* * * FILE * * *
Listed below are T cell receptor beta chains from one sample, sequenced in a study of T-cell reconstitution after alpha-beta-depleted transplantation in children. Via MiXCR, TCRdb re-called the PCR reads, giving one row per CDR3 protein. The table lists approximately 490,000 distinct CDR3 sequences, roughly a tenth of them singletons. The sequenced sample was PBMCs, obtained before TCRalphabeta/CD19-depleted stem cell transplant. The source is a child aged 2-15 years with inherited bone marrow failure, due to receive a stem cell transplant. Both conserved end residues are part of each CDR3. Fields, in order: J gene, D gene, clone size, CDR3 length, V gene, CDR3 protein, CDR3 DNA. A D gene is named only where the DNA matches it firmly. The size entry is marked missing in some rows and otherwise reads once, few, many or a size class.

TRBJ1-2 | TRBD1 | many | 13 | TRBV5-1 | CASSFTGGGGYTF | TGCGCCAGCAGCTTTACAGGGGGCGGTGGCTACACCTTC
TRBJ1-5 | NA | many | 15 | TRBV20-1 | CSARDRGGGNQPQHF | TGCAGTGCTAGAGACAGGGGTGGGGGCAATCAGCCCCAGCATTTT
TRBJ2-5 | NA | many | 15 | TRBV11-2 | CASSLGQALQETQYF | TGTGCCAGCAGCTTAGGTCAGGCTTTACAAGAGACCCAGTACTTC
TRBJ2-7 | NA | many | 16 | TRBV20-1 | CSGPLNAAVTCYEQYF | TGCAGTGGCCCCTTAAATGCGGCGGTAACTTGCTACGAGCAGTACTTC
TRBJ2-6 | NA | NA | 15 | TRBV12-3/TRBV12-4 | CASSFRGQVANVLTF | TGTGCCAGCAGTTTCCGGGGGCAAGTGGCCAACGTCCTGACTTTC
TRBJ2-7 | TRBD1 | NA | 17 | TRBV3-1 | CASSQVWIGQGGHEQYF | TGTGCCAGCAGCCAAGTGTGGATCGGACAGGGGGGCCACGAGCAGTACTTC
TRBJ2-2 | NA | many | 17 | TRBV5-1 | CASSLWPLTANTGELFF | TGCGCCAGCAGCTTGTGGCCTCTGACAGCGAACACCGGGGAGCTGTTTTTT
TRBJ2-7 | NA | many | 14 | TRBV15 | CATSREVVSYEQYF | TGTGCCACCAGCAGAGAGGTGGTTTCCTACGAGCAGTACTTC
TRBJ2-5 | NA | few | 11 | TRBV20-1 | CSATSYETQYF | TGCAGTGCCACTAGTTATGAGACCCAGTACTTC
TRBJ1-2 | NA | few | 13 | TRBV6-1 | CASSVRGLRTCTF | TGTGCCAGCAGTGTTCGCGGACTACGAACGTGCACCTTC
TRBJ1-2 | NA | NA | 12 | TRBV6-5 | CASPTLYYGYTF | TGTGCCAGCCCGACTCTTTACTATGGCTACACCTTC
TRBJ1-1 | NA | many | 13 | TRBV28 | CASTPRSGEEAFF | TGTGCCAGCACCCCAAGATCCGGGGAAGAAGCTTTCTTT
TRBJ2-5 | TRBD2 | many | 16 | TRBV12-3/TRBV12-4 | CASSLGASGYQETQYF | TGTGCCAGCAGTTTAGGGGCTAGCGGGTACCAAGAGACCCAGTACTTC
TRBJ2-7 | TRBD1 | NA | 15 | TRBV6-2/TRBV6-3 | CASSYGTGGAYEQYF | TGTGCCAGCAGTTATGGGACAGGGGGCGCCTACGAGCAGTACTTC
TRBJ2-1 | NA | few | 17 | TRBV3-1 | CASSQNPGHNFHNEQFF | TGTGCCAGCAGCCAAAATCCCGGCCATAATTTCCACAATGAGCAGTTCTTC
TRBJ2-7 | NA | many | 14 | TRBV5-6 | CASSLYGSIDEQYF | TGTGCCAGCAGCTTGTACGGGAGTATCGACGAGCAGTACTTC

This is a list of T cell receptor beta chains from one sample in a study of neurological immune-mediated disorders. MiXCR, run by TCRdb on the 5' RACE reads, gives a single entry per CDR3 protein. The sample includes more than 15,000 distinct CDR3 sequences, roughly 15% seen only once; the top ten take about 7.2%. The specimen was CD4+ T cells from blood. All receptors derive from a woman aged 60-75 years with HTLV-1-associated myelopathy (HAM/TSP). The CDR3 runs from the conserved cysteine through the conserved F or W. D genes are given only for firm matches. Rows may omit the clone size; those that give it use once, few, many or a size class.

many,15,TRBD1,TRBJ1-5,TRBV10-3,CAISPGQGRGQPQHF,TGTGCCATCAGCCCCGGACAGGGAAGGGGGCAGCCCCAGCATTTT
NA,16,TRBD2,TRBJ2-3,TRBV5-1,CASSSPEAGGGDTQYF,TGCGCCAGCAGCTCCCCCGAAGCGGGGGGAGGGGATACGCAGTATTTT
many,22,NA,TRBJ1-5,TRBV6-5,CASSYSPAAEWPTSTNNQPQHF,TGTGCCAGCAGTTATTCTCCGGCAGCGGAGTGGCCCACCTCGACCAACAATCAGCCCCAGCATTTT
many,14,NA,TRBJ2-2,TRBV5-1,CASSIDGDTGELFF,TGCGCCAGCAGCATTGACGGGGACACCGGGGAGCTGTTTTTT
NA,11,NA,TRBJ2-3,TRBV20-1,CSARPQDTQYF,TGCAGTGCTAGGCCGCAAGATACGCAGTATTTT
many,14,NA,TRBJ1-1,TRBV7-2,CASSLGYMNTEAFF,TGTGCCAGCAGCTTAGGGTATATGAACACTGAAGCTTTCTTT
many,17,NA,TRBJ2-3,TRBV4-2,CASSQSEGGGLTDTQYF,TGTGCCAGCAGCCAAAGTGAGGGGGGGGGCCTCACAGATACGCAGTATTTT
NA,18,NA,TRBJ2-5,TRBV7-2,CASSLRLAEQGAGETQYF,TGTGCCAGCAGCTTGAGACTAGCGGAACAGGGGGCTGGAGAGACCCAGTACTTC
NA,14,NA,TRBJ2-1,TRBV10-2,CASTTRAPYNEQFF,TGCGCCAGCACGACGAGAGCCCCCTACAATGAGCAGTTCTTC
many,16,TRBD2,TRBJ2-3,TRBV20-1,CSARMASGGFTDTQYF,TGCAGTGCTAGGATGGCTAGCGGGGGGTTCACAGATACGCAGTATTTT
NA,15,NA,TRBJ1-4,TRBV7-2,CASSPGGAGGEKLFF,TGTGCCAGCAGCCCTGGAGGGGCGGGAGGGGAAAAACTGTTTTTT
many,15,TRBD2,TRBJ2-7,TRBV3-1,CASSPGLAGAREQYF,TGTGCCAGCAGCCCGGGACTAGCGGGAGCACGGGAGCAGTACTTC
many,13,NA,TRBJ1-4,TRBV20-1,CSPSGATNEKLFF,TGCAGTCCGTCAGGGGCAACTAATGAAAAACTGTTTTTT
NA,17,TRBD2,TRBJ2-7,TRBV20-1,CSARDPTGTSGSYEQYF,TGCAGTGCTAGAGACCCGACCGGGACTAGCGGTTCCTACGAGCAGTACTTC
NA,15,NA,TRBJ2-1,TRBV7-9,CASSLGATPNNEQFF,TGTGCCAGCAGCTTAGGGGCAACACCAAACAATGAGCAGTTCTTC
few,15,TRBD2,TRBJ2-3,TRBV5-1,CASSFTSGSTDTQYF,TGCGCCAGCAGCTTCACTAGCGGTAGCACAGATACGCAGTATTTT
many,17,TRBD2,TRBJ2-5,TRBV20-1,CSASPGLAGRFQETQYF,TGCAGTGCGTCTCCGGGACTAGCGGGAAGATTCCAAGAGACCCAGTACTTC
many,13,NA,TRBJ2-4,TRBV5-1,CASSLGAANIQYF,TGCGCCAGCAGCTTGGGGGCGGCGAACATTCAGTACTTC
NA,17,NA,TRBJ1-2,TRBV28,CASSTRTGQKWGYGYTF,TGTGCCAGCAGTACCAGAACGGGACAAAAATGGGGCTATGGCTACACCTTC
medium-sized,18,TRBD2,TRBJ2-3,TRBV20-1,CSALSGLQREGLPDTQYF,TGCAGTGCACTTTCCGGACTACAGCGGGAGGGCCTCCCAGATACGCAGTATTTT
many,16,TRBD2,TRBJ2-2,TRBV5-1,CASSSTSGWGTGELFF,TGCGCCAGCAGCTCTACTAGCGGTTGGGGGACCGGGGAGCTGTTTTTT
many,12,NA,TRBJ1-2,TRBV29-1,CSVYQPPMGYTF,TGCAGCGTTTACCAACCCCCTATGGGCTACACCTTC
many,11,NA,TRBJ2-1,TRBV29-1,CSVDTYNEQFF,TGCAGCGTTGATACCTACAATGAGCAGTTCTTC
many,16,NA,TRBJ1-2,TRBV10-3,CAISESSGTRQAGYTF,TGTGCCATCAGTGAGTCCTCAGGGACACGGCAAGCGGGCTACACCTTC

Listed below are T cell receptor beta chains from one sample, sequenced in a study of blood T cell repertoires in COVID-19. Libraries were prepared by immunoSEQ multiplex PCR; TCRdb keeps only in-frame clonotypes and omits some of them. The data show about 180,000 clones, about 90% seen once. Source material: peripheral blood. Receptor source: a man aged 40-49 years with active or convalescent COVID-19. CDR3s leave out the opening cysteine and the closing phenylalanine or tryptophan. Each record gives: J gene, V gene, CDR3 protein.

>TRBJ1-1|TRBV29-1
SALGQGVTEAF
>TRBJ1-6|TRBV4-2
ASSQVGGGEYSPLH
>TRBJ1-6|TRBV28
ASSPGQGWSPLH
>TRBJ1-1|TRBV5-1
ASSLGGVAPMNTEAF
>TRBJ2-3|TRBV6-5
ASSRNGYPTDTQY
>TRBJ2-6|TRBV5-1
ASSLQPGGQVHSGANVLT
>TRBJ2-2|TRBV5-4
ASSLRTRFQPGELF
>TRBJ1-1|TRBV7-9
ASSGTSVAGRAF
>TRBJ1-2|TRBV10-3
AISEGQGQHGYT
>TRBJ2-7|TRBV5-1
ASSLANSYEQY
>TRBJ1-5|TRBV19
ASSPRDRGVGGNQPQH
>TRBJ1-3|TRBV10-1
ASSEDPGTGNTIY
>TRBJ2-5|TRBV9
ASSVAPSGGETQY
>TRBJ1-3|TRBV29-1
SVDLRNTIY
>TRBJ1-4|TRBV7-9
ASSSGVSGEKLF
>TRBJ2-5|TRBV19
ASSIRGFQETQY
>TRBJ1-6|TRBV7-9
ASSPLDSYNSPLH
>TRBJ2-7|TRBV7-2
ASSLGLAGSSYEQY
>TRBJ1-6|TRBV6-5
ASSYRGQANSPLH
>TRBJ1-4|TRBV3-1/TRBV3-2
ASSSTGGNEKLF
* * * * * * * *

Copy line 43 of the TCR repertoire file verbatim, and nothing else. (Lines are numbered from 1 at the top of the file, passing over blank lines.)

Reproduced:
Listed below are T cell receptor beta chains from one sample, sequenced in a study of blood T cell repertoires in COVID-19. Libraries were prepared by immunoSEQ multiplex PCR; TCRdb keeps only in-frame clonotypes and omits some of them. The data show about 180,000 clones, about 90% seen once. Source material: peripheral blood. Receptor source: a man aged 40-49 years with active or convalescent COVID-19. CDR3s leave out the opening cysteine and the closing phenylalanine or tryptophan. Each record gives: J gene, V gene, CDR3 protein.